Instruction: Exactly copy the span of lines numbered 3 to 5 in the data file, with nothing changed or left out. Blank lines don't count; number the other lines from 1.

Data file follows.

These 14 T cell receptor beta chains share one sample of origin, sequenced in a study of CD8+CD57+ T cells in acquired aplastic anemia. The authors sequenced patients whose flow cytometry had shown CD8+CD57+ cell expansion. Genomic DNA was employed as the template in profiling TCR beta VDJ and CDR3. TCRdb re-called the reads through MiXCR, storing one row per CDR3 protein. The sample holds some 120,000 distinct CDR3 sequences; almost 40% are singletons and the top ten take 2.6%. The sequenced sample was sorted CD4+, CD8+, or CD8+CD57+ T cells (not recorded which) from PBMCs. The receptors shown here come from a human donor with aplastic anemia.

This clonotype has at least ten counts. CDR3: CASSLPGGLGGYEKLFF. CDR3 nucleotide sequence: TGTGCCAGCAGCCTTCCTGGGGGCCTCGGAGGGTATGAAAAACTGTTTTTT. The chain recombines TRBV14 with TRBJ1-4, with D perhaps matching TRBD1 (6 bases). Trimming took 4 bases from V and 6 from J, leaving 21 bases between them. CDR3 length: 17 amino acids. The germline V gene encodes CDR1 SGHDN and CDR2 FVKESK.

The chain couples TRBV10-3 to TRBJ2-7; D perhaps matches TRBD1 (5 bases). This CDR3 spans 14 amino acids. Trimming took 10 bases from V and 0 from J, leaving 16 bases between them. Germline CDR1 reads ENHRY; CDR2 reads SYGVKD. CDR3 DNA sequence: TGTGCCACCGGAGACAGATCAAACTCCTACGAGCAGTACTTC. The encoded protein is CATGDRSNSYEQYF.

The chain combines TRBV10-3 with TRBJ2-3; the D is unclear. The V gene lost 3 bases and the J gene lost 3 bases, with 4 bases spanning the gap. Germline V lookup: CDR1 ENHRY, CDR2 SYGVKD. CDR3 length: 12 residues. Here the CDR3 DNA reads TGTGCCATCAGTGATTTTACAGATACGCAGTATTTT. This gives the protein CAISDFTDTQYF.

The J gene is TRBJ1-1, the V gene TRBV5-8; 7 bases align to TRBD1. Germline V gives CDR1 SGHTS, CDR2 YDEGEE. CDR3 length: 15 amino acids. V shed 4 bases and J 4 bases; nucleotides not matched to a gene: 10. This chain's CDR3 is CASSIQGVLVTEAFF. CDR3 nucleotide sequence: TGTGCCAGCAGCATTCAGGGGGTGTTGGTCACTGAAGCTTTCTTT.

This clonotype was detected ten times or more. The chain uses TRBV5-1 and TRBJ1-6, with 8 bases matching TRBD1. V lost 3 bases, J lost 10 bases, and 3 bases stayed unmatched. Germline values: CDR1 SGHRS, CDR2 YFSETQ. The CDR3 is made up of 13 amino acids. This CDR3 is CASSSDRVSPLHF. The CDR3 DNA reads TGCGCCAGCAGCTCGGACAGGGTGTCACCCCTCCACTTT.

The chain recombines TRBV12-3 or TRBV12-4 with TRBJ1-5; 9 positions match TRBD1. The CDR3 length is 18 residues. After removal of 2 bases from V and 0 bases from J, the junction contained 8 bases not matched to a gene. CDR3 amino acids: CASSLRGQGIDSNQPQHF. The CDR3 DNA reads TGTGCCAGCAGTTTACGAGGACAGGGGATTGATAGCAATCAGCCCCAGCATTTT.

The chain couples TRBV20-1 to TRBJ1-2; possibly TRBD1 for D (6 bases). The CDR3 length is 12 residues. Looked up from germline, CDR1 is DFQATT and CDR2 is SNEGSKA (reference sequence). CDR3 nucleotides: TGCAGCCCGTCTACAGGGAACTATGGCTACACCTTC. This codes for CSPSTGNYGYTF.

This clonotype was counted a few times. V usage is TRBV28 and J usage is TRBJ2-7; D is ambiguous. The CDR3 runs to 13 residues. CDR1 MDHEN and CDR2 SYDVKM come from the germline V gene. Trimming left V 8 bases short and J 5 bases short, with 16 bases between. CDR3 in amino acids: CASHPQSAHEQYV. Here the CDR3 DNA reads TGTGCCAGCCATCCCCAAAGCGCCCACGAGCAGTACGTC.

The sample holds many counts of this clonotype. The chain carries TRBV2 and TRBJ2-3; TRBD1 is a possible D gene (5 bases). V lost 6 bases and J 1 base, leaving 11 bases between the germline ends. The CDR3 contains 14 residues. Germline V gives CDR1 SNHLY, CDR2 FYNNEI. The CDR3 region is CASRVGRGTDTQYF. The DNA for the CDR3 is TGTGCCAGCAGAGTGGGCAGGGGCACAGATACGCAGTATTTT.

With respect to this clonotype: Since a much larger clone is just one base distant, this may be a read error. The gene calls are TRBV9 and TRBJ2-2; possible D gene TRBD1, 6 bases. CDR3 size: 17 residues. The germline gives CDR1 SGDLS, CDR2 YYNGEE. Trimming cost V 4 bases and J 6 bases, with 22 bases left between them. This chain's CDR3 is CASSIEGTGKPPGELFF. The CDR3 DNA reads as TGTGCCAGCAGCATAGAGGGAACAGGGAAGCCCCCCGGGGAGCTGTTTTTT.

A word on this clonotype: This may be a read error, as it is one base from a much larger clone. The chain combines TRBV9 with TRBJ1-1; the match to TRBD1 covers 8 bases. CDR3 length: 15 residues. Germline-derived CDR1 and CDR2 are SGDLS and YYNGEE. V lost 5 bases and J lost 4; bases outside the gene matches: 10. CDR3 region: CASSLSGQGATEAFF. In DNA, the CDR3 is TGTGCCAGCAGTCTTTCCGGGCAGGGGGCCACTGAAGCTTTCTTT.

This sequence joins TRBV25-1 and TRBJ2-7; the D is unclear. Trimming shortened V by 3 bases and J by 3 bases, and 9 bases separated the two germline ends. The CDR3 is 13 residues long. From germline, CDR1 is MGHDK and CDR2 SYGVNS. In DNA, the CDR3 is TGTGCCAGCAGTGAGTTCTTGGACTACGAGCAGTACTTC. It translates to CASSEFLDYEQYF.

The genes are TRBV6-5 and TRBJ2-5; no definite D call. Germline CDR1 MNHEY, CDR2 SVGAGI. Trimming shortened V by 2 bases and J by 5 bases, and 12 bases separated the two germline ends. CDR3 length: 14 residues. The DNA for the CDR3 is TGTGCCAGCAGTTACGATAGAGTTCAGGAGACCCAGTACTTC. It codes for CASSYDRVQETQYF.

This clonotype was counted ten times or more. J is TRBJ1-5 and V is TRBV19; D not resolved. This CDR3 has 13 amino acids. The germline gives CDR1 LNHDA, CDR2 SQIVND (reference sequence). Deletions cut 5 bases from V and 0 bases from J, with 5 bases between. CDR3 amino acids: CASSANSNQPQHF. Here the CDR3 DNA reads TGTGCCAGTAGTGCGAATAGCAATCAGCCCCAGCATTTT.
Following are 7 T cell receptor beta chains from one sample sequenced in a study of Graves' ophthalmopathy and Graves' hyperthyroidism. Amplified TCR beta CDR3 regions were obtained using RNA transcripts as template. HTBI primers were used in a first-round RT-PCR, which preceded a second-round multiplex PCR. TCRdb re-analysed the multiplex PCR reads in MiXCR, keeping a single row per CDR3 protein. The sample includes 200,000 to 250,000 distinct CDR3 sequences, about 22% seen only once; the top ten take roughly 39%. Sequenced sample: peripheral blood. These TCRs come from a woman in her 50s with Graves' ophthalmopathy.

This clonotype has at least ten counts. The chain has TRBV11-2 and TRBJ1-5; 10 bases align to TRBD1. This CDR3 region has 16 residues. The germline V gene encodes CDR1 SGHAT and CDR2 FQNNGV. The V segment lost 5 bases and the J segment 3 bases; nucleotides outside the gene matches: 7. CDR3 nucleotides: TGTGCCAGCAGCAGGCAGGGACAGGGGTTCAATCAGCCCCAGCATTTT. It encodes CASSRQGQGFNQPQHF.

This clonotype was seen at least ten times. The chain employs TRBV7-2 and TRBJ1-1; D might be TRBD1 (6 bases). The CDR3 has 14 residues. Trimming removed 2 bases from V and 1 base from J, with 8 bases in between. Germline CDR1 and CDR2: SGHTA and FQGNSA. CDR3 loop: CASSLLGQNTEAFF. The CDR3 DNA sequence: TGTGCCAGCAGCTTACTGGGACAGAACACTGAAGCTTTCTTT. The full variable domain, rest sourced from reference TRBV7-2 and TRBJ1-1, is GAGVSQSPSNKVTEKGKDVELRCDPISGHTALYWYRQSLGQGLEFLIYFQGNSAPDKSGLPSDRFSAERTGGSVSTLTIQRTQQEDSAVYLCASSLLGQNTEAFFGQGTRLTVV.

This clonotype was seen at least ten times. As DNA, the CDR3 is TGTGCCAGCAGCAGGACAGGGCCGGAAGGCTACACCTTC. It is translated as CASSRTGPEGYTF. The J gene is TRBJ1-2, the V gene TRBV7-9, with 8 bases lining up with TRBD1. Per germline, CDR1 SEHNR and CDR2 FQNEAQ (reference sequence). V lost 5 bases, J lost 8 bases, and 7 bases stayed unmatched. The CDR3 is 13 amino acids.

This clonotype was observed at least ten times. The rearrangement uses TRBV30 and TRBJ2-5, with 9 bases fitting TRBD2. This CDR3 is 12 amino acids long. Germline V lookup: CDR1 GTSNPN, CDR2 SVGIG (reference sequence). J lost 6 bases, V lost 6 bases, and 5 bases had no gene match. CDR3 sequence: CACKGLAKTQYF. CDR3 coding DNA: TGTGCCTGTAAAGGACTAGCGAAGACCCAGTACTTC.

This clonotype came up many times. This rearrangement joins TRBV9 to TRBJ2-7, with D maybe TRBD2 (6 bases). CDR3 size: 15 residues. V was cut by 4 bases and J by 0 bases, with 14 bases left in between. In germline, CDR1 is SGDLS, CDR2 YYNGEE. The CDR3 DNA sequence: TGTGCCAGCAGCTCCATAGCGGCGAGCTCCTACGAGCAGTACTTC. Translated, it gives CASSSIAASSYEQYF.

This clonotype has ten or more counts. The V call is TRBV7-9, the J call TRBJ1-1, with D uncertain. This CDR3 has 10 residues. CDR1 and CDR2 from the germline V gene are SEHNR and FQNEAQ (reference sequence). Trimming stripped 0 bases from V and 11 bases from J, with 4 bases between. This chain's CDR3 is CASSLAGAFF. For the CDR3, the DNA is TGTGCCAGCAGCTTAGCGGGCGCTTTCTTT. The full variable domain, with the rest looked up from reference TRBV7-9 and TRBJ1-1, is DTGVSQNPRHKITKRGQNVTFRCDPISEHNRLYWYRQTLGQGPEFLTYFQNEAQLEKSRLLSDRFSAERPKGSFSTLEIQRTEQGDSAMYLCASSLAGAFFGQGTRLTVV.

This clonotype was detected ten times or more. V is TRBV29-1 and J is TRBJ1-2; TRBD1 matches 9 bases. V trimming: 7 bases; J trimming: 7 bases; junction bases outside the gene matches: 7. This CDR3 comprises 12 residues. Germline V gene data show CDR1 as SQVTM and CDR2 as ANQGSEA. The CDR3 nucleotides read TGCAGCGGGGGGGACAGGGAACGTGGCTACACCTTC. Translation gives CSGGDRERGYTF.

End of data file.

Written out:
The chain couples TRBV10-3 to TRBJ2-7; D perhaps matches TRBD1 (5 bases). This CDR3 spans 14 amino acids. Trimming took 10 bases from V and 0 from J, leaving 16 bases between them. Germline CDR1 reads ENHRY; CDR2 reads SYGVKD. CDR3 DNA sequence: TGTGCCACCGGAGACAGATCAAACTCCTACGAGCAGTACTTC. The encoded protein is CATGDRSNSYEQYF.

The chain combines TRBV10-3 with TRBJ2-3; the D is unclear. The V gene lost 3 bases and the J gene lost 3 bases, with 4 bases spanning the gap. Germline V lookup: CDR1 ENHRY, CDR2 SYGVKD. CDR3 length: 12 residues. Here the CDR3 DNA reads TGTGCCATCAGTGATTTTACAGATACGCAGTATTTT. This gives the protein CAISDFTDTQYF.

The J gene is TRBJ1-1, the V gene TRBV5-8; 7 bases align to TRBD1. Germline V gives CDR1 SGHTS, CDR2 YDEGEE. CDR3 length: 15 amino acids. V shed 4 bases and J 4 bases; nucleotides not matched to a gene: 10. This chain's CDR3 is CASSIQGVLVTEAFF. CDR3 nucleotide sequence: TGTGCCAGCAGCATTCAGGGGGTGTTGGTCACTGAAGCTTTCTTT.